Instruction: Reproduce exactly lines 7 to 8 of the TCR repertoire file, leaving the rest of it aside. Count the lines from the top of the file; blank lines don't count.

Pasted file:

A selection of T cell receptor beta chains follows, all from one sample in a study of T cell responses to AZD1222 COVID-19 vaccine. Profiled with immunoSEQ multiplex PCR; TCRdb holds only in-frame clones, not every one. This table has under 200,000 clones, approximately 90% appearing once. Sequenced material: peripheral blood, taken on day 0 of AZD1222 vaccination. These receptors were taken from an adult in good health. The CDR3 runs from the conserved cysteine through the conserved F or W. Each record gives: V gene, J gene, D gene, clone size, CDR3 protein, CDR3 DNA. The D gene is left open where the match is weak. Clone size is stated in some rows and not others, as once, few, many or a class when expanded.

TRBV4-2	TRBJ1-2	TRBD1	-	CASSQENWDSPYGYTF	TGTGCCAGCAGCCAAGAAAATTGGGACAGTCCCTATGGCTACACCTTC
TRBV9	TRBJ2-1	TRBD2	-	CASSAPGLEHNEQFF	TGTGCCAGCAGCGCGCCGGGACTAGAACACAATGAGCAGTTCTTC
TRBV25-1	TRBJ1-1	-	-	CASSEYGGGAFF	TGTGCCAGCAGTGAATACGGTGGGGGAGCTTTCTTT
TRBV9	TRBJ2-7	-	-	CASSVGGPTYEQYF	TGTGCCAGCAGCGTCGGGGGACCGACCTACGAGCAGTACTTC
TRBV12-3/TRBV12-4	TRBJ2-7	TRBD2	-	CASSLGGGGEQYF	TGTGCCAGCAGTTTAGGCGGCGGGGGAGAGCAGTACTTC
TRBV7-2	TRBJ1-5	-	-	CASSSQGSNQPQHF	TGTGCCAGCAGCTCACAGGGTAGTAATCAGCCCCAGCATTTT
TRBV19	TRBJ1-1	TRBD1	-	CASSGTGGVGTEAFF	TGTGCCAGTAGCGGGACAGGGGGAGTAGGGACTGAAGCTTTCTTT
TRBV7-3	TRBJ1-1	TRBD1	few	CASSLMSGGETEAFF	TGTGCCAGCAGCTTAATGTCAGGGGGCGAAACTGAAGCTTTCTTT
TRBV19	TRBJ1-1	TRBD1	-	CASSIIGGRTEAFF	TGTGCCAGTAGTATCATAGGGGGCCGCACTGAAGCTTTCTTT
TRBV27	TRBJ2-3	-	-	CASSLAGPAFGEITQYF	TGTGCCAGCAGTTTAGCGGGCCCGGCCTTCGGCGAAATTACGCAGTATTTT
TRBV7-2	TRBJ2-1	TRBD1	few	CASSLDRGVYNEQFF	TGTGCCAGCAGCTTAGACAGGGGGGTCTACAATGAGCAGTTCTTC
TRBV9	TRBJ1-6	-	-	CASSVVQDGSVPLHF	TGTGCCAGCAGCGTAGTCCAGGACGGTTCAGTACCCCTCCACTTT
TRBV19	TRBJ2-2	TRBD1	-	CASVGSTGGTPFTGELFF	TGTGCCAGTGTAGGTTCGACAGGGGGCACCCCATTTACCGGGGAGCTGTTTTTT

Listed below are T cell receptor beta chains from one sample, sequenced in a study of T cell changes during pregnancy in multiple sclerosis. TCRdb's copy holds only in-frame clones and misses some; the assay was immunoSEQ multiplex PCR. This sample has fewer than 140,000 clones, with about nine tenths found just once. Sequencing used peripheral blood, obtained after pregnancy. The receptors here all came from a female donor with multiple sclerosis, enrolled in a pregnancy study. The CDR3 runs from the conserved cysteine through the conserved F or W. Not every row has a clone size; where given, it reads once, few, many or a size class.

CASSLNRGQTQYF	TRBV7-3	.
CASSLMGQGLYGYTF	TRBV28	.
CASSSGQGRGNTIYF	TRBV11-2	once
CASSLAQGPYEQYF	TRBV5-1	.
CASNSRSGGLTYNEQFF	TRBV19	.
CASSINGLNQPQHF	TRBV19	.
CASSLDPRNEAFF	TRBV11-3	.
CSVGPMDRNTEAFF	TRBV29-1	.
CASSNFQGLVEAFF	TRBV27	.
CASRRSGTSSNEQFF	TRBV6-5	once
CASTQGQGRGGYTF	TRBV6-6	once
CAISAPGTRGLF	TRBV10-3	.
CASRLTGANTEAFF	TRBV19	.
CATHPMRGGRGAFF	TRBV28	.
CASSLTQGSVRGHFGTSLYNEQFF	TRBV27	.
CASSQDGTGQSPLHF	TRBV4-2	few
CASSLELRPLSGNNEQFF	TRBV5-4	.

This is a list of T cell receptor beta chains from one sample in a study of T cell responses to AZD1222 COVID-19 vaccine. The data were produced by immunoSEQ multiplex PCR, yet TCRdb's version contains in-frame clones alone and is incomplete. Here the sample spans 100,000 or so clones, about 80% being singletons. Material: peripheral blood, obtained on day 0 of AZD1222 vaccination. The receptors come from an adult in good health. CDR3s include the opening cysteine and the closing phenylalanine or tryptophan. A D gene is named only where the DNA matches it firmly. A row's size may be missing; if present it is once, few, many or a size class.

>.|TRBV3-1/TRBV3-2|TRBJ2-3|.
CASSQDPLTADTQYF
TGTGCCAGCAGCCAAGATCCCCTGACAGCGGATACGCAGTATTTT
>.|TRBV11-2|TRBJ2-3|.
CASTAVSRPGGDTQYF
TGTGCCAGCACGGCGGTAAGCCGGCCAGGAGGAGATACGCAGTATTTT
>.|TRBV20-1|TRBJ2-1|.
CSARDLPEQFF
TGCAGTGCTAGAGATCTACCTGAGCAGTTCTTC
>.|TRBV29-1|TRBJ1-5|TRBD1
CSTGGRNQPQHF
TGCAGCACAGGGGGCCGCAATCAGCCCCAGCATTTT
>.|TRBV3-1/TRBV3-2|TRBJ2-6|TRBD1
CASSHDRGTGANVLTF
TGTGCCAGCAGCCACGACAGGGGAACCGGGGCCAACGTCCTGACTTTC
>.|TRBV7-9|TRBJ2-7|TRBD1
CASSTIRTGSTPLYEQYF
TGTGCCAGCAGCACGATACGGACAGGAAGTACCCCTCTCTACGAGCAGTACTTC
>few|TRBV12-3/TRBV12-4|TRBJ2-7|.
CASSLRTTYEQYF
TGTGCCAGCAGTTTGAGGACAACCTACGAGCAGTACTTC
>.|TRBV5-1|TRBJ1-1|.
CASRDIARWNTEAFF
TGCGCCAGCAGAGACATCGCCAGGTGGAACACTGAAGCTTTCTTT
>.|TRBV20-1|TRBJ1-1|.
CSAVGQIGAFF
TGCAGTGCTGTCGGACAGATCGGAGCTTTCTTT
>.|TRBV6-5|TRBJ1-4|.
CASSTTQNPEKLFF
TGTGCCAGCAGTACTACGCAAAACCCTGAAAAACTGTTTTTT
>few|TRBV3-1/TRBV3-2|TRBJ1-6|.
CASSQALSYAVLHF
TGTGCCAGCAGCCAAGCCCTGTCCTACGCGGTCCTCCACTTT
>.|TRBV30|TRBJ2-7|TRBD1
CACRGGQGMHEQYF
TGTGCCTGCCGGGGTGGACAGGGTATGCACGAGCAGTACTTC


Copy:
TRBV7-2	TRBJ1-5	-	-	CASSSQGSNQPQHF	TGTGCCAGCAGCTCACAGGGTAGTAATCAGCCCCAGCATTTT
TRBV19	TRBJ1-1	TRBD1	-	CASSGTGGVGTEAFF	TGTGCCAGTAGCGGGACAGGGGGAGTAGGGACTGAAGCTTTCTTT